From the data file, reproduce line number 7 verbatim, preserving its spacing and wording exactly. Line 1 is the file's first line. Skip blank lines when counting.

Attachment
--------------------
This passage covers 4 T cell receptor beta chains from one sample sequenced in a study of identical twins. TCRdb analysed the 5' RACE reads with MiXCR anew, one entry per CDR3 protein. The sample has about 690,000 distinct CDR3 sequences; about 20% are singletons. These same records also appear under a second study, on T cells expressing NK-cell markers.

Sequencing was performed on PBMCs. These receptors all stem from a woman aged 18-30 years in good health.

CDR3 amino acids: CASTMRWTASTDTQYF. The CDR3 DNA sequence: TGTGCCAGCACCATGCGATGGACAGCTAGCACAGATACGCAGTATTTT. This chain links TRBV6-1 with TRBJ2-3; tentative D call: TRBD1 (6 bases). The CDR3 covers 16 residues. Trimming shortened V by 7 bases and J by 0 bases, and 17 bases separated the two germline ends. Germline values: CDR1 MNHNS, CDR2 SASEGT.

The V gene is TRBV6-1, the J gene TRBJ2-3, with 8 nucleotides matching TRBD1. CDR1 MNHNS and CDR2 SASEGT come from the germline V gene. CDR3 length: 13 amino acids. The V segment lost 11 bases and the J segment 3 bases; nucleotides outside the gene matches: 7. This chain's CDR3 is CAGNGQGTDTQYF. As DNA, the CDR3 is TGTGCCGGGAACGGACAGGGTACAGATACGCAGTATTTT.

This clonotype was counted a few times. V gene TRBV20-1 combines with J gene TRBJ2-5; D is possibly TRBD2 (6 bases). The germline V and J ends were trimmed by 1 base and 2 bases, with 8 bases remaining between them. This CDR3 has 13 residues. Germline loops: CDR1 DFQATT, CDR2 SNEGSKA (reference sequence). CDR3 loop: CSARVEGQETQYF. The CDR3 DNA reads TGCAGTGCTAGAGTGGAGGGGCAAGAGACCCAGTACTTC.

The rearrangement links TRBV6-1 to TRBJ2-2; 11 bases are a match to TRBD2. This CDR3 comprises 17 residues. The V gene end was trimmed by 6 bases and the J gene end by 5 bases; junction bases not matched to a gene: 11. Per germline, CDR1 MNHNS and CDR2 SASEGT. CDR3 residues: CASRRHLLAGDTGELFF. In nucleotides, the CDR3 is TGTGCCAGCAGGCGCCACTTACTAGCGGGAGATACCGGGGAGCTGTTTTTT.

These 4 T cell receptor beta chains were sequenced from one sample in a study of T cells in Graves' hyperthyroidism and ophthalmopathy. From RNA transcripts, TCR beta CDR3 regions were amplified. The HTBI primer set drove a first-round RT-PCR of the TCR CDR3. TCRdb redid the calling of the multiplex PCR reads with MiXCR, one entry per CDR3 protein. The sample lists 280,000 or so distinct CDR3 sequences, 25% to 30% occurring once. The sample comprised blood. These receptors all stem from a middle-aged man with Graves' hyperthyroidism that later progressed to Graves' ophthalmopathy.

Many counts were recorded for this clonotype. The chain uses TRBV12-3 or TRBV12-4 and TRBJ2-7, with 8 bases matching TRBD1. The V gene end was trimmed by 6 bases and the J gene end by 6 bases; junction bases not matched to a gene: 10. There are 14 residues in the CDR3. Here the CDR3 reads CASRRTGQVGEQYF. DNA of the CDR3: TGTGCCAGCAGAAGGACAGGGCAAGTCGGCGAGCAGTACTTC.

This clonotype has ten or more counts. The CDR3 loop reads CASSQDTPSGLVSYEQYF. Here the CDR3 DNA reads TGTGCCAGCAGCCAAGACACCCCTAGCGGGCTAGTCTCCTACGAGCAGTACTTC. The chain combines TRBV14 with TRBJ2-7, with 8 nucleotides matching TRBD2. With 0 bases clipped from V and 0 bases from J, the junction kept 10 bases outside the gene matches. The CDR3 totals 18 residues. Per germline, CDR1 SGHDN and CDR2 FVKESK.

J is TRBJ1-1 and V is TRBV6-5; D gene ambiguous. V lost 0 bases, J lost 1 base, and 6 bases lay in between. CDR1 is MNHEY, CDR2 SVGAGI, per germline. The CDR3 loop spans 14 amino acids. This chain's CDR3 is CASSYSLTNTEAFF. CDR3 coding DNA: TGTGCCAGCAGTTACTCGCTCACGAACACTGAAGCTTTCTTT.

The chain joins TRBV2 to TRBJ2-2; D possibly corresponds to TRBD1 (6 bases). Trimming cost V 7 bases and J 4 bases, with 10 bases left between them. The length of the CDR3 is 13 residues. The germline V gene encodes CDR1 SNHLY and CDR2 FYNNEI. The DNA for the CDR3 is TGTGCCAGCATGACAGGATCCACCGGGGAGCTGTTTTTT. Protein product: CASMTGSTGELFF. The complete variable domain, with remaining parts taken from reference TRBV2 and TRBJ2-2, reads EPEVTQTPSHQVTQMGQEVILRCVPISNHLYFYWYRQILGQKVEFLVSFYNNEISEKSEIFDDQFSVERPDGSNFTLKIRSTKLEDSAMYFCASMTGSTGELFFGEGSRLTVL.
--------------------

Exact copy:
These 4 T cell receptor beta chains were sequenced from one sample in a study of T cells in Graves' hyperthyroidism and ophthalmopathy. From RNA transcripts, TCR beta CDR3 regions were amplified. The HTBI primer set drove a first-round RT-PCR of the TCR CDR3. TCRdb redid the calling of the multiplex PCR reads with MiXCR, one entry per CDR3 protein. The sample lists 280,000 or so distinct CDR3 sequences, 25% to 30% occurring once. The sample comprised blood. These receptors all stem from a middle-aged man with Graves' hyperthyroidism that later progressed to Graves' ophthalmopathy.